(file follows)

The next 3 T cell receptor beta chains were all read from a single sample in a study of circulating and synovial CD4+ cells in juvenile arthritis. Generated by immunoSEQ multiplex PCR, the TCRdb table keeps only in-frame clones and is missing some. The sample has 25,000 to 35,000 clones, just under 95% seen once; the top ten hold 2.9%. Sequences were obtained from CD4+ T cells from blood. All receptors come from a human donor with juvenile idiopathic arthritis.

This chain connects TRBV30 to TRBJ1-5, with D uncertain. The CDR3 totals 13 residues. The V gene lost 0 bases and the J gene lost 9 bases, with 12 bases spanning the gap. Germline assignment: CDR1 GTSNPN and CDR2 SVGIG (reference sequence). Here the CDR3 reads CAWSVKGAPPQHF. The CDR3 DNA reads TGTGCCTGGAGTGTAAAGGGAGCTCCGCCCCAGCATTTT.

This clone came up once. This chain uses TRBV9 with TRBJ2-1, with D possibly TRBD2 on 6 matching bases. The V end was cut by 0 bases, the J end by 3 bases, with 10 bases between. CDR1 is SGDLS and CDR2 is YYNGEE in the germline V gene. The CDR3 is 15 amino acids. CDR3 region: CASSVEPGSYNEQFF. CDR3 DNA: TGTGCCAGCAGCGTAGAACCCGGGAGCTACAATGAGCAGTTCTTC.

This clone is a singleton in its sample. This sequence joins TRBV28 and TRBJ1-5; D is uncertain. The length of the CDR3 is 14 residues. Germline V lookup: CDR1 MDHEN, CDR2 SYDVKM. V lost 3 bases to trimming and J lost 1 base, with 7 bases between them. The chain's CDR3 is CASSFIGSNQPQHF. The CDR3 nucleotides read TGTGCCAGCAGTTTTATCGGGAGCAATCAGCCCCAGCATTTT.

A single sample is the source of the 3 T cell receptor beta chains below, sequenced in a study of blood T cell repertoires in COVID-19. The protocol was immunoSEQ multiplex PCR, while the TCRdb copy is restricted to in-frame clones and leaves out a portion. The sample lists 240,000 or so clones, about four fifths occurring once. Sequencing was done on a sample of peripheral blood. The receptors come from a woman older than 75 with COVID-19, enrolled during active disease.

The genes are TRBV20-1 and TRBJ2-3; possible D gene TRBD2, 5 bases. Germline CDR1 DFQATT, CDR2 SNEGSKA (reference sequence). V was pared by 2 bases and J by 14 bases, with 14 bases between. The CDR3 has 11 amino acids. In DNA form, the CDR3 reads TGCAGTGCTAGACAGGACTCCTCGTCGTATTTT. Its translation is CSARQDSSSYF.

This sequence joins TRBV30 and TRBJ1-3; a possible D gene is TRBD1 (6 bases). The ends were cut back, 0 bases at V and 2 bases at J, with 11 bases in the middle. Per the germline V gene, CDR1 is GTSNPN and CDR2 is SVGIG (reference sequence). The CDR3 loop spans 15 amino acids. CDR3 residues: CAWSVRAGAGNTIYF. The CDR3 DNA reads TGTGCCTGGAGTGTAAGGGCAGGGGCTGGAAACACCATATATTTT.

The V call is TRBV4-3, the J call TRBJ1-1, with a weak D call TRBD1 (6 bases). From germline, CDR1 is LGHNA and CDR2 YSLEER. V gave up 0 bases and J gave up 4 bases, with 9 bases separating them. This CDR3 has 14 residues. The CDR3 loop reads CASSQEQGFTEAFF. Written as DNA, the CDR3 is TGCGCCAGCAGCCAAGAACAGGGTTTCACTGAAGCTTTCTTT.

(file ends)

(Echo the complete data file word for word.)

The next 3 T cell receptor beta chains were all read from a single sample in a study of circulating and synovial CD4+ cells in juvenile arthritis. Generated by immunoSEQ multiplex PCR, the TCRdb table keeps only in-frame clones and is missing some. The sample has 25,000 to 35,000 clones, just under 95% seen once; the top ten hold 2.9%. Sequences were obtained from CD4+ T cells from blood. All receptors come from a human donor with juvenile idiopathic arthritis.

This chain connects TRBV30 to TRBJ1-5, with D uncertain. The CDR3 totals 13 residues. The V gene lost 0 bases and the J gene lost 9 bases, with 12 bases spanning the gap. Germline assignment: CDR1 GTSNPN and CDR2 SVGIG (reference sequence). Here the CDR3 reads CAWSVKGAPPQHF. The CDR3 DNA reads TGTGCCTGGAGTGTAAAGGGAGCTCCGCCCCAGCATTTT.

This clone came up once. This chain uses TRBV9 with TRBJ2-1, with D possibly TRBD2 on 6 matching bases. The V end was cut by 0 bases, the J end by 3 bases, with 10 bases between. CDR1 is SGDLS and CDR2 is YYNGEE in the germline V gene. The CDR3 is 15 amino acids. CDR3 region: CASSVEPGSYNEQFF. CDR3 DNA: TGTGCCAGCAGCGTAGAACCCGGGAGCTACAATGAGCAGTTCTTC.

This clone is a singleton in its sample. This sequence joins TRBV28 and TRBJ1-5; D is uncertain. The length of the CDR3 is 14 residues. Germline V lookup: CDR1 MDHEN, CDR2 SYDVKM. V lost 3 bases to trimming and J lost 1 base, with 7 bases between them. The chain's CDR3 is CASSFIGSNQPQHF. The CDR3 nucleotides read TGTGCCAGCAGTTTTATCGGGAGCAATCAGCCCCAGCATTTT.

A single sample is the source of the 3 T cell receptor beta chains below, sequenced in a study of blood T cell repertoires in COVID-19. The protocol was immunoSEQ multiplex PCR, while the TCRdb copy is restricted to in-frame clones and leaves out a portion. The sample lists 240,000 or so clones, about four fifths occurring once. Sequencing was done on a sample of peripheral blood. The receptors come from a woman older than 75 with COVID-19, enrolled during active disease.

The genes are TRBV20-1 and TRBJ2-3; possible D gene TRBD2, 5 bases. Germline CDR1 DFQATT, CDR2 SNEGSKA (reference sequence). V was pared by 2 bases and J by 14 bases, with 14 bases between. The CDR3 has 11 amino acids. In DNA form, the CDR3 reads TGCAGTGCTAGACAGGACTCCTCGTCGTATTTT. Its translation is CSARQDSSSYF.

This sequence joins TRBV30 and TRBJ1-3; a possible D gene is TRBD1 (6 bases). The ends were cut back, 0 bases at V and 2 bases at J, with 11 bases in the middle. Per the germline V gene, CDR1 is GTSNPN and CDR2 is SVGIG (reference sequence). The CDR3 loop spans 15 amino acids. CDR3 residues: CAWSVRAGAGNTIYF. The CDR3 DNA reads TGTGCCTGGAGTGTAAGGGCAGGGGCTGGAAACACCATATATTTT.

The V call is TRBV4-3, the J call TRBJ1-1, with a weak D call TRBD1 (6 bases). From germline, CDR1 is LGHNA and CDR2 YSLEER. V gave up 0 bases and J gave up 4 bases, with 9 bases separating them. This CDR3 has 14 residues. The CDR3 loop reads CASSQEQGFTEAFF. Written as DNA, the CDR3 is TGCGCCAGCAGCCAAGAACAGGGTTTCACTGAAGCTTTCTTT.